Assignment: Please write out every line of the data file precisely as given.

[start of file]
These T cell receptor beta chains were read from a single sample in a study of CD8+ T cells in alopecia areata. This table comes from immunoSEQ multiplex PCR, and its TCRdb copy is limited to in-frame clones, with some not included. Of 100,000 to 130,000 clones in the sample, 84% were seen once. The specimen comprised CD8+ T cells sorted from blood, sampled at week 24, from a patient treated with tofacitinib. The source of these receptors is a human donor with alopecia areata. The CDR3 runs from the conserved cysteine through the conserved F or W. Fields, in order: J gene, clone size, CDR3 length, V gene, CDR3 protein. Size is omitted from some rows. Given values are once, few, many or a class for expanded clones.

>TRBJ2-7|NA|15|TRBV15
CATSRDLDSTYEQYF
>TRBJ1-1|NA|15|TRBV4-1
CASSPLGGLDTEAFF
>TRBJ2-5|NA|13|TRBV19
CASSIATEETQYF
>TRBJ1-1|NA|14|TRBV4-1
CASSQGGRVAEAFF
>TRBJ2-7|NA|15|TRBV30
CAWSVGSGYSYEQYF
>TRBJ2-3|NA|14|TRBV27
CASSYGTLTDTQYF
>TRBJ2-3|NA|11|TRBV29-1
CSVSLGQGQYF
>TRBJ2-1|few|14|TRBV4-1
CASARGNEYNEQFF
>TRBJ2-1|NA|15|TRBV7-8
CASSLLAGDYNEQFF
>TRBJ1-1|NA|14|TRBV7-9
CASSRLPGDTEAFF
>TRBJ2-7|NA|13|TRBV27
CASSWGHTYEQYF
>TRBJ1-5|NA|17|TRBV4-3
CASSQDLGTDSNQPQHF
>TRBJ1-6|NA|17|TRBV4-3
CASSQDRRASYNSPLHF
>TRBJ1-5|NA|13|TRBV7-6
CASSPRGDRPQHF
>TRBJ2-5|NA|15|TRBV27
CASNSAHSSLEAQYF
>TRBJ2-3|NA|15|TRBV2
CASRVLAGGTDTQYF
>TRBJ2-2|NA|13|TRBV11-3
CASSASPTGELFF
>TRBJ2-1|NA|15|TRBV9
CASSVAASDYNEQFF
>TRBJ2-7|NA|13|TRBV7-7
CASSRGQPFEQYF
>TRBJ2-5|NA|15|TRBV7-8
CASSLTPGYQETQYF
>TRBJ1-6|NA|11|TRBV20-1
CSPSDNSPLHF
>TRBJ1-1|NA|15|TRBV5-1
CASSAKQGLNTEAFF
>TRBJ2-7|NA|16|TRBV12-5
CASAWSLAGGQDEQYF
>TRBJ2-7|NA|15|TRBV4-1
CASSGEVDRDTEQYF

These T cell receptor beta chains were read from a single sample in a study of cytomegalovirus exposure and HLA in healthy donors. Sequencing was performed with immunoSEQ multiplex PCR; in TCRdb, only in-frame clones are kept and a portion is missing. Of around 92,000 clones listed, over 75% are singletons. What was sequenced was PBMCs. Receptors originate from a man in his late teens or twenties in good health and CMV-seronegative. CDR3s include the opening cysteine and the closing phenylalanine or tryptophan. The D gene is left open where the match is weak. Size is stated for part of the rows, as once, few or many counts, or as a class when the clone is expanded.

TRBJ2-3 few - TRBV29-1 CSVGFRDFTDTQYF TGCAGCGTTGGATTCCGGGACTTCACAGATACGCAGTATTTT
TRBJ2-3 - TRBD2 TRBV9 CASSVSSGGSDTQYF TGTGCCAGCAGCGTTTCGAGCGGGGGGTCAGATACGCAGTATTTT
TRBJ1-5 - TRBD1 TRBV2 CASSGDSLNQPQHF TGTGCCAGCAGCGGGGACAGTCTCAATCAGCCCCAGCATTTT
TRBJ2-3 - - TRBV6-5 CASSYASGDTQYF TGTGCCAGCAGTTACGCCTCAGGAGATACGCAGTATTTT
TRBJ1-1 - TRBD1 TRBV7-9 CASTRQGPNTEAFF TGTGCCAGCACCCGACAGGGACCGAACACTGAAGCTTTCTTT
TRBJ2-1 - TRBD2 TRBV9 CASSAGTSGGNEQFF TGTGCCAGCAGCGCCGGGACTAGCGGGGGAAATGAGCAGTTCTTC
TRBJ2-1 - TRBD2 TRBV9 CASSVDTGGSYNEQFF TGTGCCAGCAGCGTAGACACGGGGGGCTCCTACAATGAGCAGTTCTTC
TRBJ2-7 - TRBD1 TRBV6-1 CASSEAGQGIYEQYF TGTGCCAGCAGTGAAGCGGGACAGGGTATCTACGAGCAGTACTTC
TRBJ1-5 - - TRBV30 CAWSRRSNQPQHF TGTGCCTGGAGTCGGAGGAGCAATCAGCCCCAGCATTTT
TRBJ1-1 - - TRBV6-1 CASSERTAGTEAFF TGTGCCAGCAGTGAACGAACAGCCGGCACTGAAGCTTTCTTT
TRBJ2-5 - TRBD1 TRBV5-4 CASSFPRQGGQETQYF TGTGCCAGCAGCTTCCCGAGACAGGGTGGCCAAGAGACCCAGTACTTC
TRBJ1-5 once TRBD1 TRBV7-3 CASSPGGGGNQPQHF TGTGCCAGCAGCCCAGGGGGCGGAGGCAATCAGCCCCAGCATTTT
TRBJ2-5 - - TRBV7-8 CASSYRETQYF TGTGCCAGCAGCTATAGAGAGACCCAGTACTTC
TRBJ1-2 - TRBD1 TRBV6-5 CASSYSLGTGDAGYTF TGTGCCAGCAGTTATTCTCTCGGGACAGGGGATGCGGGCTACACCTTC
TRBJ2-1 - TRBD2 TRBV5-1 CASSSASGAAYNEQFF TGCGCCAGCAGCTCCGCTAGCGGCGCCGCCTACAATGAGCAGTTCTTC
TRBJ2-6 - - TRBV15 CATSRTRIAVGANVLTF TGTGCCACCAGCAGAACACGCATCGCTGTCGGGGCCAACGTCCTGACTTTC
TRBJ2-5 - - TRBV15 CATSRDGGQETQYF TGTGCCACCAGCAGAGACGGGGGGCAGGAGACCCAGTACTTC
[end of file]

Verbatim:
These T cell receptor beta chains were read from a single sample in a study of CD8+ T cells in alopecia areata. This table comes from immunoSEQ multiplex PCR, and its TCRdb copy is limited to in-frame clones, with some not included. Of 100,000 to 130,000 clones in the sample, 84% were seen once. The specimen comprised CD8+ T cells sorted from blood, sampled at week 24, from a patient treated with tofacitinib. The source of these receptors is a human donor with alopecia areata. The CDR3 runs from the conserved cysteine through the conserved F or W. Fields, in order: J gene, clone size, CDR3 length, V gene, CDR3 protein. Size is omitted from some rows. Given values are once, few, many or a class for expanded clones.

>TRBJ2-7|NA|15|TRBV15
CATSRDLDSTYEQYF
>TRBJ1-1|NA|15|TRBV4-1
CASSPLGGLDTEAFF
>TRBJ2-5|NA|13|TRBV19
CASSIATEETQYF
>TRBJ1-1|NA|14|TRBV4-1
CASSQGGRVAEAFF
>TRBJ2-7|NA|15|TRBV30
CAWSVGSGYSYEQYF
>TRBJ2-3|NA|14|TRBV27
CASSYGTLTDTQYF
>TRBJ2-3|NA|11|TRBV29-1
CSVSLGQGQYF
>TRBJ2-1|few|14|TRBV4-1
CASARGNEYNEQFF
>TRBJ2-1|NA|15|TRBV7-8
CASSLLAGDYNEQFF
>TRBJ1-1|NA|14|TRBV7-9
CASSRLPGDTEAFF
>TRBJ2-7|NA|13|TRBV27
CASSWGHTYEQYF
>TRBJ1-5|NA|17|TRBV4-3
CASSQDLGTDSNQPQHF
>TRBJ1-6|NA|17|TRBV4-3
CASSQDRRASYNSPLHF
>TRBJ1-5|NA|13|TRBV7-6
CASSPRGDRPQHF
>TRBJ2-5|NA|15|TRBV27
CASNSAHSSLEAQYF
>TRBJ2-3|NA|15|TRBV2
CASRVLAGGTDTQYF
>TRBJ2-2|NA|13|TRBV11-3
CASSASPTGELFF
>TRBJ2-1|NA|15|TRBV9
CASSVAASDYNEQFF
>TRBJ2-7|NA|13|TRBV7-7
CASSRGQPFEQYF
>TRBJ2-5|NA|15|TRBV7-8
CASSLTPGYQETQYF
>TRBJ1-6|NA|11|TRBV20-1
CSPSDNSPLHF
>TRBJ1-1|NA|15|TRBV5-1
CASSAKQGLNTEAFF
>TRBJ2-7|NA|16|TRBV12-5
CASAWSLAGGQDEQYF
>TRBJ2-7|NA|15|TRBV4-1
CASSGEVDRDTEQYF

These T cell receptor beta chains were read from a single sample in a study of cytomegalovirus exposure and HLA in healthy donors. Sequencing was performed with immunoSEQ multiplex PCR; in TCRdb, only in-frame clones are kept and a portion is missing. Of around 92,000 clones listed, over 75% are singletons. What was sequenced was PBMCs. Receptors originate from a man in his late teens or twenties in good health and CMV-seronegative. CDR3s include the opening cysteine and the closing phenylalanine or tryptophan. The D gene is left open where the match is weak. Size is stated for part of the rows, as once, few or many counts, or as a class when the clone is expanded.

TRBJ2-3 few - TRBV29-1 CSVGFRDFTDTQYF TGCAGCGTTGGATTCCGGGACTTCACAGATACGCAGTATTTT
TRBJ2-3 - TRBD2 TRBV9 CASSVSSGGSDTQYF TGTGCCAGCAGCGTTTCGAGCGGGGGGTCAGATACGCAGTATTTT
TRBJ1-5 - TRBD1 TRBV2 CASSGDSLNQPQHF TGTGCCAGCAGCGGGGACAGTCTCAATCAGCCCCAGCATTTT
TRBJ2-3 - - TRBV6-5 CASSYASGDTQYF TGTGCCAGCAGTTACGCCTCAGGAGATACGCAGTATTTT
TRBJ1-1 - TRBD1 TRBV7-9 CASTRQGPNTEAFF TGTGCCAGCACCCGACAGGGACCGAACACTGAAGCTTTCTTT
TRBJ2-1 - TRBD2 TRBV9 CASSAGTSGGNEQFF TGTGCCAGCAGCGCCGGGACTAGCGGGGGAAATGAGCAGTTCTTC
TRBJ2-1 - TRBD2 TRBV9 CASSVDTGGSYNEQFF TGTGCCAGCAGCGTAGACACGGGGGGCTCCTACAATGAGCAGTTCTTC
TRBJ2-7 - TRBD1 TRBV6-1 CASSEAGQGIYEQYF TGTGCCAGCAGTGAAGCGGGACAGGGTATCTACGAGCAGTACTTC
TRBJ1-5 - - TRBV30 CAWSRRSNQPQHF TGTGCCTGGAGTCGGAGGAGCAATCAGCCCCAGCATTTT
TRBJ1-1 - - TRBV6-1 CASSERTAGTEAFF TGTGCCAGCAGTGAACGAACAGCCGGCACTGAAGCTTTCTTT
TRBJ2-5 - TRBD1 TRBV5-4 CASSFPRQGGQETQYF TGTGCCAGCAGCTTCCCGAGACAGGGTGGCCAAGAGACCCAGTACTTC
TRBJ1-5 once TRBD1 TRBV7-3 CASSPGGGGNQPQHF TGTGCCAGCAGCCCAGGGGGCGGAGGCAATCAGCCCCAGCATTTT
TRBJ2-5 - - TRBV7-8 CASSYRETQYF TGTGCCAGCAGCTATAGAGAGACCCAGTACTTC
TRBJ1-2 - TRBD1 TRBV6-5 CASSYSLGTGDAGYTF TGTGCCAGCAGTTATTCTCTCGGGACAGGGGATGCGGGCTACACCTTC
TRBJ2-1 - TRBD2 TRBV5-1 CASSSASGAAYNEQFF TGCGCCAGCAGCTCCGCTAGCGGCGCCGCCTACAATGAGCAGTTCTTC
TRBJ2-6 - - TRBV15 CATSRTRIAVGANVLTF TGTGCCACCAGCAGAACACGCATCGCTGTCGGGGCCAACGTCCTGACTTTC
TRBJ2-5 - - TRBV15 CATSRDGGQETQYF TGTGCCACCAGCAGAGACGGGGGGCAGGAGACCCAGTACTTC